The real story of Captain Sam’s Spit should ease concerns

Capt. Sam's Spit. (File/Staff)

By Patrick Melton, Jordan Phillips,

Chris Randolph and Will Culp

For over 25 years, we at Kiawah Partners have successfully planned and executed the creation of an extraordinary and environmentally responsible community on Kiawah Island. Over the course of the last eight of those years, we have worked to plan a neighborhood consistent with that environmentally sensitive approach on the land that sits at the western end of Kiawah Island known as Captain Sam’s Spit.

We would like to take this opportunity to let the community know of the efforts we have taken to ensure our commitment to the sustainability of Captain Sam’s. Captain Sam’s contains 180 acres of very stable high ground. It has been accreting sand for the past 60 years, and is currently growing at an annual rate of six to 15 feet on the ocean side of the spit.

This land rises up to 15 feet above sea level and contains 30-foot-tall pine trees, dense 15-foot-tall wax myrtles, and other mature dune vegetation. In other words, it is a terrain quite similar to the rest of Kiawah, which has been carefully and successfully developed over the past 40 years and for which Kiawah Partners has been recognized by state agencies and national organizations dedicated to the preservation of the environment.

Not coincidentally, over the same period Kiawah has had an enormously positive economic impact on the Charleston area in terms of jobs, consumer spending, taxes, and contributions to charity. By the terms of a 2005 development agreement with the Town of Kiawah Island, we currently have the right to develop up to 50 home sites on 20 acres of this private property, with the remaining 160 acres to be placed into a conservation easement — permanently preserving significant habitat for nesting birds, bobcats and deer. No protected or endangered species live on the land which is to be developed, nor is the proposed development site in a designated critical wildlife area.

Further, our proposed home sites will stand behind four to eight dune ridges and will sit between 300 and 850 feet from the beach. As is the case for all of Kiawah’s oceanfront properties, Captain Sam’s will far exceed typical ocean setbacks, creating a significant buffer between the ocean and our residents’ homes.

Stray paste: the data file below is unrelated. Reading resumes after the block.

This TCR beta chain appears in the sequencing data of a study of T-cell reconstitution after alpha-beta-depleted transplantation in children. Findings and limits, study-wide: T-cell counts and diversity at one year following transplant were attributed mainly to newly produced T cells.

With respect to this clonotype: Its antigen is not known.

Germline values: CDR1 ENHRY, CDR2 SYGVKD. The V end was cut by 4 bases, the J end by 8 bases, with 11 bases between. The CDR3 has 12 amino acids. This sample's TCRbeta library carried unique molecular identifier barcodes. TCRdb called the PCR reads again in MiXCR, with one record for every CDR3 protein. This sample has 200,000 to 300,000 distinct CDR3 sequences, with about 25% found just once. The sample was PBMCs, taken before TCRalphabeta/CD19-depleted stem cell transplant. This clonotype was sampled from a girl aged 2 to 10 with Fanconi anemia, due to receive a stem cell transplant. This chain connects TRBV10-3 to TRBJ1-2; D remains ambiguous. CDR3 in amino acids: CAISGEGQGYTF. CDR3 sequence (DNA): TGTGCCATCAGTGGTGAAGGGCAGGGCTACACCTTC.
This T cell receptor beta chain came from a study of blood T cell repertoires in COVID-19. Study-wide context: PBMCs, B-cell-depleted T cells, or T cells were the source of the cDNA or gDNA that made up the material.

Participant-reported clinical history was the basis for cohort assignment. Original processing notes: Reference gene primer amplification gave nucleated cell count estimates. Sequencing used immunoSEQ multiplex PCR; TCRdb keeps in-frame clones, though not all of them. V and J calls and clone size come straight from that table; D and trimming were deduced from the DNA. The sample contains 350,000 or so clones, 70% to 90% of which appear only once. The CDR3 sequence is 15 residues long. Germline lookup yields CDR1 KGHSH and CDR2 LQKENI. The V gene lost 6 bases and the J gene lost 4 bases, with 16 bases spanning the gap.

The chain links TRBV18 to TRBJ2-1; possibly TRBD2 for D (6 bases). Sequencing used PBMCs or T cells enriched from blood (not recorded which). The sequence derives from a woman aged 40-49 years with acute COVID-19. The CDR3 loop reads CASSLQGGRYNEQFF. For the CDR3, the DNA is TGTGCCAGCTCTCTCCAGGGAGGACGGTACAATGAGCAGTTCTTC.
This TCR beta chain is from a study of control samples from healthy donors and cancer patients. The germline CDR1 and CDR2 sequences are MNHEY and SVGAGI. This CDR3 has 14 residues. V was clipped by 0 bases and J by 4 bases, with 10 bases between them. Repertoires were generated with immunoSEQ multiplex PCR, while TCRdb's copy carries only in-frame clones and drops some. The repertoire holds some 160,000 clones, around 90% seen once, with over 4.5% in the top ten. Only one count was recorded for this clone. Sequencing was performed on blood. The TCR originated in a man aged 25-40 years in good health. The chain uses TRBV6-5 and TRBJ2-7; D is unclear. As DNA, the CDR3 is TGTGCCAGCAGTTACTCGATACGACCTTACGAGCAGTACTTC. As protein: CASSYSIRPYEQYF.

All of the infrastructure and homes will be privately funded and privately owned. Federal flood insurance will not be available as is the case on many existing coastal homes. The public will not be subsidizing the limited development, and the project will be carried out at no taxpayer expense. We have recently received approval from the S.C. Department of Health and Environmental Control (DHEC) for a Stormwater Pollution Prevention Plan, which will allow us to move forward with installing the road and utilities for Captain Sam’s.

This plan provides for an in-ground sheet pile system on high ground behind the Kiawah River shoreline, not on the shoreline itself. This approved plan follows the same tried and true approach that has been used in many coastal communities, including elsewhere in Kiawah, and is consistent with our overall strategy of developing Captain Sam’s in a very environmentally sensitive manner.

Importantly, recent proposed legislation in the S.C. Legislature would prevent the baseline from ever moving seaward all along the state’s beaches. No development can occur on the ocean side of this line. Although we disagree that the line should be set at a date six years in the past as Senate bill 139 currently contemplates, we at Kiawah fully support the goals of this legislation.

We are ready to proceed with development using the valuable talents of the same team that for over 25 years has successfully planned and executed the creation of Kiawah. Respect for the environment will be a crucial priority. Wildlife will continue to live in harmony with our owners and visitors. Deer and bobcats will still grace our lawns and common property, and osprey, eagles, and thousands of other birds will fly above our coastline. Dolphins will continue to strand feed in the Kiawah River. Captain Sam’s will be no different from what has been and will always be our environmentally responsible approach to development.

Patrick Melton, Jordan Phillips, Chris Randolph and Will Culp, of Kiawah Partners.